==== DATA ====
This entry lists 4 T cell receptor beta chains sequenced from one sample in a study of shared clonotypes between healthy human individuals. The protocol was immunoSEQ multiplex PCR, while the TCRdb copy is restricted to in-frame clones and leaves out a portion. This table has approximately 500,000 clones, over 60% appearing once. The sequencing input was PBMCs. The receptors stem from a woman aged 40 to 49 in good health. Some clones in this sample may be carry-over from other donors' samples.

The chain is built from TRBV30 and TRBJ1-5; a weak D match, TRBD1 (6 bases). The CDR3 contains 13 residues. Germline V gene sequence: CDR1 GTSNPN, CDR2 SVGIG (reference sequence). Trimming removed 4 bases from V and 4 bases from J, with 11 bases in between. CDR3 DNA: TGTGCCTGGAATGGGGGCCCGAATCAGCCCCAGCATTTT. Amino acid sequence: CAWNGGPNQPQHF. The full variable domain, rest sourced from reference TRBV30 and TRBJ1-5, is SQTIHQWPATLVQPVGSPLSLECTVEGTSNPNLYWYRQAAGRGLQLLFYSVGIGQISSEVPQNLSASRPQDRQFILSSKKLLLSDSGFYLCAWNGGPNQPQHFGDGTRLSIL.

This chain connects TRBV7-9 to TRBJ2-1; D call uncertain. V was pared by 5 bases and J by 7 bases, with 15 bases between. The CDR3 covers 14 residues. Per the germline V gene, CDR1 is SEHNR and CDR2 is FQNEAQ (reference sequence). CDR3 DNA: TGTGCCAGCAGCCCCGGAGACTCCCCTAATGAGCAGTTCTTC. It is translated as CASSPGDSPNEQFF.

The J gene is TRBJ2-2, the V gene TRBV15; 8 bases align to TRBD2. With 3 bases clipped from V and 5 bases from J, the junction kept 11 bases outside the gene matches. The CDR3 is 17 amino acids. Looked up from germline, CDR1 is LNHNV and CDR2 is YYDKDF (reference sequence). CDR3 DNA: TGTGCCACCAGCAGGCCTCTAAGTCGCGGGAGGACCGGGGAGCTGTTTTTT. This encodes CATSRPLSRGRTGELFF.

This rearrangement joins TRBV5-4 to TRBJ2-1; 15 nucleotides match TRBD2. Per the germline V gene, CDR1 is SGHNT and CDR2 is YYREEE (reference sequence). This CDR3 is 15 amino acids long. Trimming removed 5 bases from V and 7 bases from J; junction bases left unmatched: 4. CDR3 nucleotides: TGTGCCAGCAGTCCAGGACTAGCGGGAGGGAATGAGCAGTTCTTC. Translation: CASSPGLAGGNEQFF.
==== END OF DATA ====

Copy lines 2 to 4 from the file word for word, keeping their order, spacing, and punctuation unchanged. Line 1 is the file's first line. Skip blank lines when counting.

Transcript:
The chain is built from TRBV30 and TRBJ1-5; a weak D match, TRBD1 (6 bases). The CDR3 contains 13 residues. Germline V gene sequence: CDR1 GTSNPN, CDR2 SVGIG (reference sequence). Trimming removed 4 bases from V and 4 bases from J, with 11 bases in between. CDR3 DNA: TGTGCCTGGAATGGGGGCCCGAATCAGCCCCAGCATTTT. Amino acid sequence: CAWNGGPNQPQHF. The full variable domain, rest sourced from reference TRBV30 and TRBJ1-5, is SQTIHQWPATLVQPVGSPLSLECTVEGTSNPNLYWYRQAAGRGLQLLFYSVGIGQISSEVPQNLSASRPQDRQFILSSKKLLLSDSGFYLCAWNGGPNQPQHFGDGTRLSIL.

This chain connects TRBV7-9 to TRBJ2-1; D call uncertain. V was pared by 5 bases and J by 7 bases, with 15 bases between. The CDR3 covers 14 residues. Per the germline V gene, CDR1 is SEHNR and CDR2 is FQNEAQ (reference sequence). CDR3 DNA: TGTGCCAGCAGCCCCGGAGACTCCCCTAATGAGCAGTTCTTC. It is translated as CASSPGDSPNEQFF.

The J gene is TRBJ2-2, the V gene TRBV15; 8 bases align to TRBD2. With 3 bases clipped from V and 5 bases from J, the junction kept 11 bases outside the gene matches. The CDR3 is 17 amino acids. Looked up from germline, CDR1 is LNHNV and CDR2 is YYDKDF (reference sequence). CDR3 DNA: TGTGCCACCAGCAGGCCTCTAAGTCGCGGGAGGACCGGGGAGCTGTTTTTT. This encodes CATSRPLSRGRTGELFF.